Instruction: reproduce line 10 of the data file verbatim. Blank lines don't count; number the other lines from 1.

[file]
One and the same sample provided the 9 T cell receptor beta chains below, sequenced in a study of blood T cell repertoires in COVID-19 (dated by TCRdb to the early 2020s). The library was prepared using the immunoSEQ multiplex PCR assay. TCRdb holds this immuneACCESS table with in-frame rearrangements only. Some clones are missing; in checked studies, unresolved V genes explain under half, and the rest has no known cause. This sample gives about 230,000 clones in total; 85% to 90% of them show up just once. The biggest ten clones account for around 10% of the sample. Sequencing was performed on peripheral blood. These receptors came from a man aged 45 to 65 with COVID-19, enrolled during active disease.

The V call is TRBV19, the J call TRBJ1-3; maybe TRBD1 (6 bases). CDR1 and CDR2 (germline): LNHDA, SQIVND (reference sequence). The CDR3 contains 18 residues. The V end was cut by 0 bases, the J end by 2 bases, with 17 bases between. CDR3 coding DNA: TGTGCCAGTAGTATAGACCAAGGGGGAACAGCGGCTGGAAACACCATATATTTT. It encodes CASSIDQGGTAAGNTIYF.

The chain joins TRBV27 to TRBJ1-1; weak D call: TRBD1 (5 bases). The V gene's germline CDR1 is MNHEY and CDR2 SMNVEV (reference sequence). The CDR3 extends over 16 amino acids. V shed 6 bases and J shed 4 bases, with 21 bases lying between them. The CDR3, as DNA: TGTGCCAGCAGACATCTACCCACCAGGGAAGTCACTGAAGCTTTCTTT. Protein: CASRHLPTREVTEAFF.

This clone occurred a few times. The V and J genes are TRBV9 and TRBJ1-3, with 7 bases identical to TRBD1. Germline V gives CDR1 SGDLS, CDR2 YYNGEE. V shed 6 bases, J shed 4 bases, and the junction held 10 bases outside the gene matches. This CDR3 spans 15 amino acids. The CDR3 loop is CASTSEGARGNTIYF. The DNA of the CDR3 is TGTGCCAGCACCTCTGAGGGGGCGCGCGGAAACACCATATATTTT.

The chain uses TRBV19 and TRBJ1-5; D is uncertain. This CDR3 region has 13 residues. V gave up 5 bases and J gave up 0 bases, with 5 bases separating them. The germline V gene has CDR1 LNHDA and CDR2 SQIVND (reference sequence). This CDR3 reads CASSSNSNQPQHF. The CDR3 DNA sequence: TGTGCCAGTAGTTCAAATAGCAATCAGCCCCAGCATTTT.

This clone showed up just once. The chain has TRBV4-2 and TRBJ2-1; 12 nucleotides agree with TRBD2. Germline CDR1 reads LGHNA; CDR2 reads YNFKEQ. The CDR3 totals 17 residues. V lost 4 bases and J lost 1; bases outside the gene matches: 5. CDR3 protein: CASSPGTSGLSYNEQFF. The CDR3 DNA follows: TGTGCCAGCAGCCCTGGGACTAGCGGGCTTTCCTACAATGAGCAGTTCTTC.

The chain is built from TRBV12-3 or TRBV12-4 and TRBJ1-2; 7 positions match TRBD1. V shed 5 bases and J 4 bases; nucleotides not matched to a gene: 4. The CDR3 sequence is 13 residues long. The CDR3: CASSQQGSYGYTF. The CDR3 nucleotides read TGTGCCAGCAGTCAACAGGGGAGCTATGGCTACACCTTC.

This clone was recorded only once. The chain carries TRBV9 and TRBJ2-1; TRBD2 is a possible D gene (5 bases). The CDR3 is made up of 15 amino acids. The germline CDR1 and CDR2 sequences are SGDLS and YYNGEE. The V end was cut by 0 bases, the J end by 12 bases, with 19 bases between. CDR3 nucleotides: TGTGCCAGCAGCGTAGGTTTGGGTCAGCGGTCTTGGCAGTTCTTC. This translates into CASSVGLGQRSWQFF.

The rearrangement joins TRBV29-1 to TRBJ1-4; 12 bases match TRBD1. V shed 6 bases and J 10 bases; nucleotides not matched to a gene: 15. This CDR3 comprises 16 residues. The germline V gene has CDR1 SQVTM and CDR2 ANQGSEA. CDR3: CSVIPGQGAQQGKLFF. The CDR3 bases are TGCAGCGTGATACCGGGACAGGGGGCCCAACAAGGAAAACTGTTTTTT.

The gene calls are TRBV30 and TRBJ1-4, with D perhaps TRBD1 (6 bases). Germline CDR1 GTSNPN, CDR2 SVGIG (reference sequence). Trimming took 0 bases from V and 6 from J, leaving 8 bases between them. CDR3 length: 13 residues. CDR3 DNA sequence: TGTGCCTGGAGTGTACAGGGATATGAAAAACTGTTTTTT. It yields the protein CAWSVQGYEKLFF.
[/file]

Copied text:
The gene calls are TRBV30 and TRBJ1-4, with D perhaps TRBD1 (6 bases). Germline CDR1 GTSNPN, CDR2 SVGIG (reference sequence). Trimming took 0 bases from V and 6 from J, leaving 8 bases between them. CDR3 length: 13 residues. CDR3 DNA sequence: TGTGCCTGGAGTGTACAGGGATATGAAAAACTGTTTTTT. It yields the protein CAWSVQGYEKLFF.